- On Tuesday, unconfirmed documents allegedly revealing budgets, strategy and fundraising for The Heartland Institute -- a free-market think tank -- were leaked.
- These documents were analyzed by many to reveal what they considered evidence that The Heartland Institute was involved in a scheme to deny climate science that would support man-made global warming.
- On Wednesday, The Heartland Institute responded stating that the documents were stolen and faked while others were altered.
- It believes the documents were taken, leaked and altered to "defame and discredit The Heartland Institute."
- The institute has said it considered the theft of the documents and reportage of the leak as constituting civil and potentially criminal offenses.
Yesterday, The Heartland Institute -- a think tank seeking to promote free market ideals -- was accused by many groups of "cast[ing] doubt on the settled science" and "discredit[ing] the established science on climate change" through leaked documents revealing some of the organization's alleged strategic plans and sources of funding.
Today, The Heartland Institute has responded saying that some of the documents that have led to these accusations were stolen and others were completely faked or altered.
DeSmogBlog broke the original story on Tuesday writing the documents "[exposed] the heart of the climate denial machine." The Huffington Post's Shawn Lawrence Otto explains in his post, "Climate Denial Bombshell," that the leak of documents was both unauthorized and from an anonymous source who sent them from a Gmail account, which was immediately deleted after sending the documents to bloggers covering climate change.
Here are just a few alleged quotes -- released in similar fashion to the Climategate scandals -- from the documents, whose authenticity has not been confirmed by the institute (via DeSmogBlog):
- “We will also pursue additional support from the Charles G. Koch Foundation. They returned as a Heartland donor in 2011 with a contribution of $200,000. We expect to push up their level of support in 2012 and gain access to their network of philanthropists, if our focus continues to align with their interests. Other contributions will be pursued for this work, especially from corporations whose interests are threatened by climate policies.”
- “Efforts at places such as Forbes are especially important now that they have begun to allow high-profile climate scientists (such as Gleick) to post warmist science essays that counter our own. This influential audience has usually been reliably anti-climate and it is important to keep opposing voices out.”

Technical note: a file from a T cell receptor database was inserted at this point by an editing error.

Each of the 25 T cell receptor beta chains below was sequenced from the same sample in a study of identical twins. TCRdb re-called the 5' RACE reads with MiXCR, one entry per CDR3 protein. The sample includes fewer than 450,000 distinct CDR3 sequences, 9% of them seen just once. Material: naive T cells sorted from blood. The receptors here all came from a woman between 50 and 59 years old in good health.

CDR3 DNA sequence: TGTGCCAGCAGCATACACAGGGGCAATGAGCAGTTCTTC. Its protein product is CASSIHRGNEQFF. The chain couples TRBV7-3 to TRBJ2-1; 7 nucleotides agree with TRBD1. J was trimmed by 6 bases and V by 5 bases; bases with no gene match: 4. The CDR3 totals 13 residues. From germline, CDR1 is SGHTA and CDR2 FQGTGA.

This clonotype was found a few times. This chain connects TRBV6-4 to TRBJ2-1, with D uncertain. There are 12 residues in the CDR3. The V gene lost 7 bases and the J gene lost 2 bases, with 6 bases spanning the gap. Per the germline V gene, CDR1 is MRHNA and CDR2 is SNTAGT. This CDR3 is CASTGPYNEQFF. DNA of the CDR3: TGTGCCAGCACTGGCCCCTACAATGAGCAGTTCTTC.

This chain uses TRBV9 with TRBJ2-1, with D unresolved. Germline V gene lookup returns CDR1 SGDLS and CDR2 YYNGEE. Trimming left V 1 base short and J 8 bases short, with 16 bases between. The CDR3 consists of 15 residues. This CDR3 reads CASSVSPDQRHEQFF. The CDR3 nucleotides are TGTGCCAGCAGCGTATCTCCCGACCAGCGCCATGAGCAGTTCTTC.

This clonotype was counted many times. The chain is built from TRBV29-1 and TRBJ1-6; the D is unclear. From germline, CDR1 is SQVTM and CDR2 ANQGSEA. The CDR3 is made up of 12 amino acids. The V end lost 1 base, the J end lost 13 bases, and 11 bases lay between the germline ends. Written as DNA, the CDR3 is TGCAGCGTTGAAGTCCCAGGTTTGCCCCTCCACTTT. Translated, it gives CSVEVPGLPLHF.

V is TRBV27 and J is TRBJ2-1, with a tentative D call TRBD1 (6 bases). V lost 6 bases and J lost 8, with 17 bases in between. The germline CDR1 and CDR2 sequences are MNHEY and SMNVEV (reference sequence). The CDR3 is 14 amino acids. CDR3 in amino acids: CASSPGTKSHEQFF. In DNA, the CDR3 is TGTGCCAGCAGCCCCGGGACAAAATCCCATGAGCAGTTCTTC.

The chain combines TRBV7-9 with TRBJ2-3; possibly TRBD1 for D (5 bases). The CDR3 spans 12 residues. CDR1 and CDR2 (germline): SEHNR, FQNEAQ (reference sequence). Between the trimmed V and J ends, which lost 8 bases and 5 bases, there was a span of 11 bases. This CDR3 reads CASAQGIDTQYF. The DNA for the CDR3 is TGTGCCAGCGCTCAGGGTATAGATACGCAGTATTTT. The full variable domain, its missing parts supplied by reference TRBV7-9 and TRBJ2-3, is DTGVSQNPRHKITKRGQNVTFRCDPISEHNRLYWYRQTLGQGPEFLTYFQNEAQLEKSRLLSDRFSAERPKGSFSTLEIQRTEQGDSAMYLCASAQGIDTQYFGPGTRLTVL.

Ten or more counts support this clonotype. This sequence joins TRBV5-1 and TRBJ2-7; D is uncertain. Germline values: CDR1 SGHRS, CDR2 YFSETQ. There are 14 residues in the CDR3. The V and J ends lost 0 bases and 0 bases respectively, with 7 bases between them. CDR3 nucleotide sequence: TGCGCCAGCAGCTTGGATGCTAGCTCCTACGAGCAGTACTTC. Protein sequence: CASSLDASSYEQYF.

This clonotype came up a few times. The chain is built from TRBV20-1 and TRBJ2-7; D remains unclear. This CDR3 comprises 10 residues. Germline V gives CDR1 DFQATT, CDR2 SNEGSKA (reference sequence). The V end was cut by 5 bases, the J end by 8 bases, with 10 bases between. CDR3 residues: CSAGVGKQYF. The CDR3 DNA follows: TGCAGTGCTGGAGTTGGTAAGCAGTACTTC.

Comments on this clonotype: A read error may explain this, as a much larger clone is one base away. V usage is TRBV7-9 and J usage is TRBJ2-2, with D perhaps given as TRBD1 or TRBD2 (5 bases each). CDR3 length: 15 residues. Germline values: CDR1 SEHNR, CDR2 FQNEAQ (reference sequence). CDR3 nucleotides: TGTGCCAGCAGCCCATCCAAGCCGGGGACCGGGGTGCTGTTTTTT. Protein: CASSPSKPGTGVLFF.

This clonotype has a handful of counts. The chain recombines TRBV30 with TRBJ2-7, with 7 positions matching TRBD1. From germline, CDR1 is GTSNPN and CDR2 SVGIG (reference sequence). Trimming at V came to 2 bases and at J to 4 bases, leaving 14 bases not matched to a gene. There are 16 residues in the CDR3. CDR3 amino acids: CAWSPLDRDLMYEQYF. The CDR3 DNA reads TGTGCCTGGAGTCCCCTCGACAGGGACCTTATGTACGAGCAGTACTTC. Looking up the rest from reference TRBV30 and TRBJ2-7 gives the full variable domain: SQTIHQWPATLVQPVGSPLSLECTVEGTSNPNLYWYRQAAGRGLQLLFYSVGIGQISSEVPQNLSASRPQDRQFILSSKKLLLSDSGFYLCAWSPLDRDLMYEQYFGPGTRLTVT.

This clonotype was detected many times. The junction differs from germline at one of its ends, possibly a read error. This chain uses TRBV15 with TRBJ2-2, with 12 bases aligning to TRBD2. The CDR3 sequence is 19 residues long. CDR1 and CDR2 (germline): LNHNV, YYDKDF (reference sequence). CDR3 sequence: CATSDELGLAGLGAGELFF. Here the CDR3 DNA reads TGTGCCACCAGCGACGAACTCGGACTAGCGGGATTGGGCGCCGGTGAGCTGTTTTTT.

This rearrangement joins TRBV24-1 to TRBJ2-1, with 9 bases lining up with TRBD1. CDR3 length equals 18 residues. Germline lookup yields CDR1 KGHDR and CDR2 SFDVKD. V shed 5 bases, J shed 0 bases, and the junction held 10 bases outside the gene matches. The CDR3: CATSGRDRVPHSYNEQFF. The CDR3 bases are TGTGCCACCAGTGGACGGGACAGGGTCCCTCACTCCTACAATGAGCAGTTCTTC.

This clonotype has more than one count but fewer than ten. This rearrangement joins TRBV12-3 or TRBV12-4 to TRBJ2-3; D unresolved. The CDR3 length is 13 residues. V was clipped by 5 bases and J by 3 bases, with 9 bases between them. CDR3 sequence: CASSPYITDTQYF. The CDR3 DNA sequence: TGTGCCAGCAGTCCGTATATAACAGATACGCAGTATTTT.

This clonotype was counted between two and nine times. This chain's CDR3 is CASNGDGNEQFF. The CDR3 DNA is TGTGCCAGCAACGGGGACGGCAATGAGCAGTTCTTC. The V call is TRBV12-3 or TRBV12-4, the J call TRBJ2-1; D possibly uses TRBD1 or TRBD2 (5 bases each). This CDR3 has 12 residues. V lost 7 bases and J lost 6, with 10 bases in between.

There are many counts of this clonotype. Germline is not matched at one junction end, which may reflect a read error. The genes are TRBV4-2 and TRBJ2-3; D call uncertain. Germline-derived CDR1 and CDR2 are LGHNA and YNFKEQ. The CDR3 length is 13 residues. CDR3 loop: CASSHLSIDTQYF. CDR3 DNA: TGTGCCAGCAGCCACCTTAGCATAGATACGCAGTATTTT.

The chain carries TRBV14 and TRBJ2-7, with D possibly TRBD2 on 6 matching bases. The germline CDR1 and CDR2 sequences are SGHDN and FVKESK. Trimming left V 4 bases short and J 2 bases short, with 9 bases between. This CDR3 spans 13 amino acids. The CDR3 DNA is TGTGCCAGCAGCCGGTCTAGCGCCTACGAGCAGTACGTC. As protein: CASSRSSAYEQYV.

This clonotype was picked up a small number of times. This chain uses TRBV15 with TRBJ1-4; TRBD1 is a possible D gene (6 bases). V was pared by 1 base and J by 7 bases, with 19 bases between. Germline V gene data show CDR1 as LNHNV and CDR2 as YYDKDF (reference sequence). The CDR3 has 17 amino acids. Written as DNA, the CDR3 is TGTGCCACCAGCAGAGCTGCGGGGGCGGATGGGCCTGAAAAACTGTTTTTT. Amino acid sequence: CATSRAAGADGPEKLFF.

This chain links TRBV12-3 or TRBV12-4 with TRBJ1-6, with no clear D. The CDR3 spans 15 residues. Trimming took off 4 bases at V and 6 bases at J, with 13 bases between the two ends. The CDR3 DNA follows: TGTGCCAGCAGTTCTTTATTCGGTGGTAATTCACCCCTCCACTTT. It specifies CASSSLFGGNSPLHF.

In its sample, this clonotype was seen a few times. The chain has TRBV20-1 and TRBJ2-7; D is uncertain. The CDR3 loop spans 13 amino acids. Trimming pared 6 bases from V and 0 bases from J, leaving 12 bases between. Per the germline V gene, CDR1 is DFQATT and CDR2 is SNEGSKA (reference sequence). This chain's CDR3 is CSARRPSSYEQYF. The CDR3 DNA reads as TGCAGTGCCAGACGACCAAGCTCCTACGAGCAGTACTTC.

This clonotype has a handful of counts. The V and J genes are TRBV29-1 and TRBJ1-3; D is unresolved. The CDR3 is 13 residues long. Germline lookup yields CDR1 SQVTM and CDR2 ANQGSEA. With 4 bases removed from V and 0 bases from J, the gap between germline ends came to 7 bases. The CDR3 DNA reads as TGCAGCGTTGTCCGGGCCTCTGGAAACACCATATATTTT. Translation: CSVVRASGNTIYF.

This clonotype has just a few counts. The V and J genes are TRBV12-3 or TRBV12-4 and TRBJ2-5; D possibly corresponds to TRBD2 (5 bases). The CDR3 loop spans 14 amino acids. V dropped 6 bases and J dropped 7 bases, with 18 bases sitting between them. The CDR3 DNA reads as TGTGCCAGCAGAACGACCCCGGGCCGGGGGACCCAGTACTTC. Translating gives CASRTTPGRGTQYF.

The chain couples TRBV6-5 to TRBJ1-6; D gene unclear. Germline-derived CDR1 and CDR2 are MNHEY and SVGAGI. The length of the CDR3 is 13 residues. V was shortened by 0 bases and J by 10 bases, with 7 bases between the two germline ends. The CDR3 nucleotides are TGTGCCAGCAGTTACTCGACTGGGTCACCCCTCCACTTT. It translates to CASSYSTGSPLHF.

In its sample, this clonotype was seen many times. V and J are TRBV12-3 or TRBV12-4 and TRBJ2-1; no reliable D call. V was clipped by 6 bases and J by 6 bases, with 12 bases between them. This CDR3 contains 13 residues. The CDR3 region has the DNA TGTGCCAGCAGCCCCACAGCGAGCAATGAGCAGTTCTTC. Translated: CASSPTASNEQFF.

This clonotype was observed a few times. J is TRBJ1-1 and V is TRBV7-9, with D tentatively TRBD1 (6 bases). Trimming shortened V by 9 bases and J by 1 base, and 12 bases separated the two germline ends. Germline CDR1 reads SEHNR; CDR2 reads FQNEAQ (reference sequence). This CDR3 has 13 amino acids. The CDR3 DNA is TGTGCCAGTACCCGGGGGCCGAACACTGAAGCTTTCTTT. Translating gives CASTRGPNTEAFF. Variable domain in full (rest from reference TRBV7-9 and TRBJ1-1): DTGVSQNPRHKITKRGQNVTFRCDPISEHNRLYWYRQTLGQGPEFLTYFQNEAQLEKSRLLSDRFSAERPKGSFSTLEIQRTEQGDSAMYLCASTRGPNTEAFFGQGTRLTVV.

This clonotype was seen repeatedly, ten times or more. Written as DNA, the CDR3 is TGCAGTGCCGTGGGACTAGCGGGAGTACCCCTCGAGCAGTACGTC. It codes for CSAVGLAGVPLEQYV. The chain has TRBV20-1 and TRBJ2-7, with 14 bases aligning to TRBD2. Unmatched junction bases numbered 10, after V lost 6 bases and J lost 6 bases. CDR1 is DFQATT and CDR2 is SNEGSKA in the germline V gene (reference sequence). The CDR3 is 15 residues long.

- “Efforts might also include cultivating more neutral voices with big audiences (such as Revkin at DotEarth/NYTimes, who has a well-known antipathy for some of the more extreme AGW communicators such as Romm, Trenberth, and Hansen) or Curry (who has become popular with our supporters).”
The Guardian writes that the documents confirm what environmental groups have suspected about the free-market think tank:
[...] that Heartland itself is a major source of funding to a network of experts and bloggers who have been prominent in the campaign to discredit established science.
However, The Heartland Institute wrote in a statement that the documents claimed to be the institute's budget, fundraising information and other strategic plans were stolen, one was completely falsified and others may have been altered. The institute believes the falsifying of some of these documents was not anyone at Heartland and that whomever did it did so to "defame and discredit The Heartland Institute".
Here's more from the statement:
The stolen documents appear to have been written by Heartland’s president for a board meeting that took place on January 17. He was traveling at the time this story broke yesterday afternoon and still has not had the opportunity to read them all to see if they were altered. Therefore, the authenticity of those documents has not been confirmed.
Since then, the documents have been widely reposted on the Internet, again with no effort to confirm their authenticity.
The individuals who have commented so far on these documents did not wait for Heartland to confirm or deny the authenticity of the documents. We believe their actions constitute civil and possibly criminal offenses for which we plan to pursue charges and collect payment for damages, including damages to our reputation. We ask them in particular to immediately remove these documents and all statements about them from the blogs, Web sites, and publications, and to publish retractions.
The Heartland Institute then goes on to explain that some of the insider documents were taken "by an unknown person who fraudulently assumed the identity of a Heartland board member and persuaded a staff member here to 're-send' board materials".